favourite-animals-

Every Christmas I received a book from my Aunty Mary.  She was the Principal of Leicester Teacher Training College so I expect that the books she chose were to be educational as well enjoyable.  My dad read to me every night before I went to sleep, and Aunty Mary’s books formed the core of my book collection.  This is a period when books were chosen for me – for example, John Masefield (The Box of Delights), Hugh Lofting (the Dr Dolittle series) Grimms’ Fairy Tales, C S Lewis (the Narnia series), T H White (The Sword in the Stone), Andrew Lang’s Blue and Green Fairy Books, Frances Hodgson Burnett (The Secret Garden), Rosemary Sutcliff (The Eagle of the Ninth), A Wonder Book by Nathaniel Hawthorne.  My favourites?  Dr Dolittle, The Magician’s Nephew, The Box of Delights and The Secret Garden.

A-wonder-book-

dr-dolittle-

One of Aunty Mary’s last Christmas present books was The Hobbit, but I did not read Lord of the Rings until I was at university.

I became horse-mad around the age of six, and from then until about the age of ten  horses dominated my reading.  I had a huge volume called Horses, Horses, Horses that I read over and over again.  Books by the three Pullein-Thompson sisters ring a bell; Black Beauty of course; a series about Romney Marsh; plus books on anatomy, riding, drawing and breeds of horses.  As a family we often used the library at Impington Village College, where my dad ran a film club.  I used to design and make the posters for the film screenings.  My parents still directed my reading to some extent – for example, I was not allowed to read ‘trashy comics’.  I got round this by devouring huge piles of the Beano and the Dandy. They were stored in a cupboard with gas masks and a tin helmet at a friend’s house.  We also did not have a television, because it might interfere with our reading.  Sounds crazy now.

The telly arrived when I was 11, and I increasingly selected my own reading.  I was indirectly influenced because my parents just left their books about and I would pick them up.  Women authors dominated my mum’s reading.  She was a great fan of Jane Austen, and Emily and Charlotte Bronte.  I had to read Pride and Prejudice for ‘O’ level English Lit but never really got on with Jane Austen.  But I did enjoy Wuthering Heights and Jane Eyre.  The Loving Spirit by Daphne du Maurier was one of mum’s favourites.  Among the authors that I read due to her influence were: Edna O’Brien; Anita Brookner; Winifred Holtby; Rebecca West; A S Byatt; Katherine Whitehorn; Doris Lessing; Muriel Spark; Iris Murdoch.

My dad in contrast read contemporary fiction.  Through him I read: John Updike; Salinger; John Braine; J P Donleavy; Thomas Pynchon; D H Lawrence; Hermann Hesse; and Kerouac.

Other authors I remember reading between 11 and 17 were: H G Wells; John Masters; John Wyndham; Lynne Reid Banks (The L Shaped Room); Jean Rhys; Malcolm Lowry (Under the Volcano); Patrick White; Saul Bellow; Zola; William Golding.  I waded through The Herries Chronicles (Hugh Walpole) and attempted to read Lorna Doone but found the dialect tedious.  However I quite liked Chaucer which, along with Shakespeare and a considerable amount of poetry (largely forgotten), was on the school syllabus.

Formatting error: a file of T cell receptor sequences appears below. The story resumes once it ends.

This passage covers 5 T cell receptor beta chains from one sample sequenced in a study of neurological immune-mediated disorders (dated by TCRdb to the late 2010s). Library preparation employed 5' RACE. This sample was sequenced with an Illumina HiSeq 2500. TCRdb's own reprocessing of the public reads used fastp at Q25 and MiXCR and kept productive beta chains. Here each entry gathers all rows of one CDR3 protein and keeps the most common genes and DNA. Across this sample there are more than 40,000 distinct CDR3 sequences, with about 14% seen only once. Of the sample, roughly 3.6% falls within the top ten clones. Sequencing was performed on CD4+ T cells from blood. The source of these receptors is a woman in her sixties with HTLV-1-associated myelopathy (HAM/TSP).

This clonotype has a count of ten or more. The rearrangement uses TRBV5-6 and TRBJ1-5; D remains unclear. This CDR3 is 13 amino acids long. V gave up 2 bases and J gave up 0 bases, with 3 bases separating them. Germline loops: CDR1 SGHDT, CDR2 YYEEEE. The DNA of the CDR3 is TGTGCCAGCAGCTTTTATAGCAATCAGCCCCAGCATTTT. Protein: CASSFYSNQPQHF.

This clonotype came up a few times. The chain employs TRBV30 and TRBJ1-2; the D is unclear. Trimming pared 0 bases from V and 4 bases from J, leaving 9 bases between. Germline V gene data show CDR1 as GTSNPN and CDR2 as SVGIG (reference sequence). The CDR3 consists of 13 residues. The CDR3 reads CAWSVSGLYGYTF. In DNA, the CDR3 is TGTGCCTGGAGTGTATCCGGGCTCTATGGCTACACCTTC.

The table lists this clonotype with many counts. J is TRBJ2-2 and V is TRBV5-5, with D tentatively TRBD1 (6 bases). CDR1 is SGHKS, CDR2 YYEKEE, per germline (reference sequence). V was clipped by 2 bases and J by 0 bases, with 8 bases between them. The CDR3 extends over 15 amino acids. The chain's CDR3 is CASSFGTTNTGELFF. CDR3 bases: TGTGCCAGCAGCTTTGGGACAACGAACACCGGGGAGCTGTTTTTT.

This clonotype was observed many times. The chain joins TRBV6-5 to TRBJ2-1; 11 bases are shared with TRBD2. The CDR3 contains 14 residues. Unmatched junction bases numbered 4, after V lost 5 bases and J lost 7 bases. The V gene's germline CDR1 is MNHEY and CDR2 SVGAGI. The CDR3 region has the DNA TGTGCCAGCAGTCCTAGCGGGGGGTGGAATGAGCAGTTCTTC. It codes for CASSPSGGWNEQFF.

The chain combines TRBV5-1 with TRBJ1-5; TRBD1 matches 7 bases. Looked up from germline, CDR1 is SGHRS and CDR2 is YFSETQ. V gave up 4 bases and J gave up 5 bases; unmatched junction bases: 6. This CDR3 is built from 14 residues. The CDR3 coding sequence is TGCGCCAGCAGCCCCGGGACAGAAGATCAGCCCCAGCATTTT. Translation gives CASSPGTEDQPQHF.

Then there were the forbidden books – The Story of O by Pauline Réage, and the Kama Sutra.  (Titles were passed pupil to pupil.)

I had six large factual books that I looked at repeatedly and which, looking back, have influenced the science and art that I did later.

  • Lionel Wendt’s Ceylon.  My mum was a nurse in the Voluntary Aid Detachment during WW2 and was stationed in Trincomalee.  This was one of her books.  It’s full of large black and white photographs.
  • The Sculptures of Michelangelo – again a book of large black and white photographs, which most likely belonged to my dad.  I can remember being especially impressed by the slaves freeing themselves from the rock.
  • The World’s Greatest Paintings: Selected Masterpieces of Famous Art Galleries edited by T Leman Hare.  Three muddy brown volumes probably inherited from my grandfather and a collection of coloured plates of what were then considered significant paintings from famous western galleries.  It’s purely visual, with no information other than title and artist.

The large black and white photographs of Ceylon and the sculptures of Michelangelo have directly influenced my own photography and, although The World’s Greatest Paintings ends at the Pre-Raphaelites, it introduced me to Art History.

  • And lastly The Science of Life by H G Wells, Julian Huxley and G P Wells.

My version of The Science of Life was published by Cassell & Company in 1931 and included some dubious and speculative science.  My favourite picture remains that of the medium ‘Margery’ extruding ‘teleplasm’ from her nose and mouth.

ectoplasm--copy

And here is an example of more conventional, but equally fascinating, science.

science-of-life--copy

Lizz Tuckerman is a freelance multimedia artist based in Sheffield.  She was previously a research scientist working in genetics and reproduction.  Lizz designed this website and has produced artworks inspired by the Reading Sheffield interviews.  She was born near Ironbridge in Shropshire and her early childhood was spent in Penrith and Kilve (Somerset). When her father began work at The National Institute of Agricultural Botany, the family moved to first to Histon, a small village in Cambridgeshire and then to the market town of Saffron Walden in Essex. Lizz has lived in Sheffield for 26 years.